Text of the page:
We have indicated, however, that the question as to the right of the Missouri-Kansas Company, for purposes of indemnity, to select even-numbered sections within the indemnity limits of the Leavenworth road, may, according to the averments of the bill—which the demurrer admits to be true—have some connection with the rights acquired by individuals under the homestead and pre-emption laws. These averments are: That prior to July 26, 1866, and prior to the selection of indemnity lands for the Missouri-Kansas Company by the secretary of the interior,—which selections it is alleged were partially made on each of the respective days of August 20, 1872, July 29, 1874, and May 10, July 12, and December 26, 1876,—a large number of actual and bona fide settlers over the age of 21 years, and citizens of the United States, each thus and otherwise having all the qualifications required by the homestead and pre-emption laws of the United States to obtain patents from the United States, each for a half-quarter section of said lands within 10 miles of the located line of the Leavenworth road, and each for one quarter section of said lands outside of said 10-mile limits, but within 20 miles of said line of road, claimed the right under those laws to take the necessary proceedings and do the acts requisite to obtain title, respectively, to such tracts of land, including most of the lands in the patents mentioned; that for this purpose sundry of such persons, prior to July 26, 1866, and prior to such selections, entered upon, occupied, and improved, as required by said laws, a half-quarter section of land, within said 10-mile limits, and others each entered upon, occupied, and improved, as required by the same laws, some each one-half-quarter section of land, and others each a quarter section of such lands; that sundry of such persons did each do all the acts required by, and in all respects complied with, the homestead and pre-emption laws in due time to be entitled to occupy said tracts of half-quarter and quarter sections, respectively, and to receive patents therefor from the United States; that said persons have ever since been, and still are, each entitled to receive a patent conveying to them, respectively, said tracts of land so by each occupied and improved, including most of the lands in said patents mentioned; that said persons have, respectively, ever since so entering upon said lands, continued to occupy and hold them, and are ready and willing and offer to do whatever may be required to procure a patent from the United States; and that the defendants, and those under whom they claim title, always well knew these facts, and none of them ever took or had possession of any of said lands, but all of them have been in the occupancy and possession of other persons as aforesaid, claiming the right to obtain title thereto from the United States.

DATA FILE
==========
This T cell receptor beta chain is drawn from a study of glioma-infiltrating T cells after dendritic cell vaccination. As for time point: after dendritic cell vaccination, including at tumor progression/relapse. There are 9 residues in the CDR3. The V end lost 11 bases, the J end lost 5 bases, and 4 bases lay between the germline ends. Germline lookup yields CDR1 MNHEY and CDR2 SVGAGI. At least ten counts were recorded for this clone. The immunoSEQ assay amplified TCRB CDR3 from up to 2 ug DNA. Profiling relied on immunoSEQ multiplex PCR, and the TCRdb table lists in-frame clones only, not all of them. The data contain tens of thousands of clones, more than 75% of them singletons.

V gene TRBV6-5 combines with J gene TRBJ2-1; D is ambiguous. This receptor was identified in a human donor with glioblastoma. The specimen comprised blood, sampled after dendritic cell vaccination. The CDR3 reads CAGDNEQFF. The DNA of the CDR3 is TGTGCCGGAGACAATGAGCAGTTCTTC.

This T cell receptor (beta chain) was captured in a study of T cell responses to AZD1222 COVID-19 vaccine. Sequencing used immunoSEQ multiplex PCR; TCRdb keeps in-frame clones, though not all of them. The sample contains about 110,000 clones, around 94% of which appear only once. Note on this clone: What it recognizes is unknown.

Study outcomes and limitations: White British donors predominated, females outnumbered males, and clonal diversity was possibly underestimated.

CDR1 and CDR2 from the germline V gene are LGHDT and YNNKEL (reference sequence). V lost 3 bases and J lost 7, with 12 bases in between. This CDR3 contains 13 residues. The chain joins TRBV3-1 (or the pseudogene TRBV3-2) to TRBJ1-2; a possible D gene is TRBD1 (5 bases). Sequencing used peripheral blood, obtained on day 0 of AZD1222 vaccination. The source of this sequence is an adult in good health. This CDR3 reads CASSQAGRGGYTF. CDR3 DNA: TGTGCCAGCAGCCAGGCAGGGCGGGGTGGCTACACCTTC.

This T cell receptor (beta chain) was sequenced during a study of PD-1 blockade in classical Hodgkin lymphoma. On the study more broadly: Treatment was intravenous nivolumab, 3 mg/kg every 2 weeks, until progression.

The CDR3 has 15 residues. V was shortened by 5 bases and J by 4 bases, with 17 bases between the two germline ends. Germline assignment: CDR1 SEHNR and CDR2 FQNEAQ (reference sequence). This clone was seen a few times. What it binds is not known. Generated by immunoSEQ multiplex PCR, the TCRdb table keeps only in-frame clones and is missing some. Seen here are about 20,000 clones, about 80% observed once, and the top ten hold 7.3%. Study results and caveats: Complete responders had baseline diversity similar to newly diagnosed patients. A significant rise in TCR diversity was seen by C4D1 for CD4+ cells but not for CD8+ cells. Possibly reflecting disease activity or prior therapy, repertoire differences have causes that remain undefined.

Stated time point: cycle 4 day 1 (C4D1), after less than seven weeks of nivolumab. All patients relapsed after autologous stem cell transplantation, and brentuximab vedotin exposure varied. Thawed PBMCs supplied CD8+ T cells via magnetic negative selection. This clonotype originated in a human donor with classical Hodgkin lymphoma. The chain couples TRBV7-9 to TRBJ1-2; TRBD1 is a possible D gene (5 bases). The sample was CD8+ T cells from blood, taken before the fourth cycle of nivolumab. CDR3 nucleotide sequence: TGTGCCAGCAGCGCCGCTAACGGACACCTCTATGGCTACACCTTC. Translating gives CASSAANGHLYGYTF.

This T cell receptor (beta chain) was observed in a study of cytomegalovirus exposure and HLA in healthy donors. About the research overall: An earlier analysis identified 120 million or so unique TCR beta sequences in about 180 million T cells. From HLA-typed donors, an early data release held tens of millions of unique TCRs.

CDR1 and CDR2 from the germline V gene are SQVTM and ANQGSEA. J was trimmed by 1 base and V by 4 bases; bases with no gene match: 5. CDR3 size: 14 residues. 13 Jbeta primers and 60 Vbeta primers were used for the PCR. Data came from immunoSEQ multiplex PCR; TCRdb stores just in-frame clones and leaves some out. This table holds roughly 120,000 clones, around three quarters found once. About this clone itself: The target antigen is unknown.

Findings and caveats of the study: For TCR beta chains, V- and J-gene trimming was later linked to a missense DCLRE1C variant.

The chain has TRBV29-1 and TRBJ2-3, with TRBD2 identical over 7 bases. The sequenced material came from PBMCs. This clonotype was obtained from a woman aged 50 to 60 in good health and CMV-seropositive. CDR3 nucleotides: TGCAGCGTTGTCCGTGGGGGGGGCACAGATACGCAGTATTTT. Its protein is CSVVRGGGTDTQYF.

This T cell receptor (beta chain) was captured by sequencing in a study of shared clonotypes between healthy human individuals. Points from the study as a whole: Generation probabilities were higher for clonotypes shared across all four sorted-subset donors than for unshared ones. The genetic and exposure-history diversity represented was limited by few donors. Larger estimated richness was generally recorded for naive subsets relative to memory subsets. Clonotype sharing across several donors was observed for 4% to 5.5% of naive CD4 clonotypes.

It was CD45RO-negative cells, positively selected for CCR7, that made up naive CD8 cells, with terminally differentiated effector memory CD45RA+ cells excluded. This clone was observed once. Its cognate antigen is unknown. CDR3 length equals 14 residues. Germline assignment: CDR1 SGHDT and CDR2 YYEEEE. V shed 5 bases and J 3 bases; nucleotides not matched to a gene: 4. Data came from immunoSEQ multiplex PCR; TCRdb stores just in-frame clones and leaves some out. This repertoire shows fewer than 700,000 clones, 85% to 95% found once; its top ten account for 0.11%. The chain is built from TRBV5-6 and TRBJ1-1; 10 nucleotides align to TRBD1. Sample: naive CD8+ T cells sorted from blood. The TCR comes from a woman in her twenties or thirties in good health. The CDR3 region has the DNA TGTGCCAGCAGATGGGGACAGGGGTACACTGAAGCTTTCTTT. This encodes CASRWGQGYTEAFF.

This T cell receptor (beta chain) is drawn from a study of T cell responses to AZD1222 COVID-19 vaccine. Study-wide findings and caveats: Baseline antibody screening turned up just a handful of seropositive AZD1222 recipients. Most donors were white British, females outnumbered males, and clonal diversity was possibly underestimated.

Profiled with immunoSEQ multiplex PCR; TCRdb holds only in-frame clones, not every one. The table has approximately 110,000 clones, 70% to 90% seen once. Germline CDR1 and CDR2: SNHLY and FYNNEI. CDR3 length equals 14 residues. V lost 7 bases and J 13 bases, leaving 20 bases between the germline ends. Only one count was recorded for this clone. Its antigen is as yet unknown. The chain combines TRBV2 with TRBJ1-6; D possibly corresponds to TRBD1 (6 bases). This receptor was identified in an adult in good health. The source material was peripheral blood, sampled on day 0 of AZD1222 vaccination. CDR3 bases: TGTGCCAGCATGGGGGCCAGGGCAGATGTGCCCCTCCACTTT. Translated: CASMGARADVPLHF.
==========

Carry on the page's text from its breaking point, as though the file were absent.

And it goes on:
The bill, after stating that the government was unable, at the commencement of the suit, to specify what portions and tracts of land have been settled upon and occupied by actual bona fide settlers, as aforesaid, for which patents should be issued, and asking permission to make proof thereof, proceeds to allege that the Missouri-Kansas Company, on the ___ day of March, 1867, filed its map of definite location in the department of the interior; that the commissioner of the general land-office, by letter under date of March 19, 1867, directed the receiver and register of the local land-office at Humboldt, Kan., where the above-mentioned lands were subject to be taken under the homestead and pre-emption laws, to reserve from sale, location, or entry of any kind, all the land outside of a line 10 miles from the line of location of the said Missouri-Kansas Company; and on and after April 3, 1867, the date of the receipt of the above order at the local office, said lands were by them thereafter unlawfully reserved from sale, location, or entry; that the lands so withdrawn from sale, location, and entry include numerous tracts described in the patents in question; and that on and after April 3, 1867, said register and receiver each unlawfully proclaimed and made known their refusal to permit any citizen or settler to do any act to procure any title to any of such lands under any law, and they each refused to do or permit to be done by any citizen or settler any act requiring their official action or sanction to procure a right or title to them.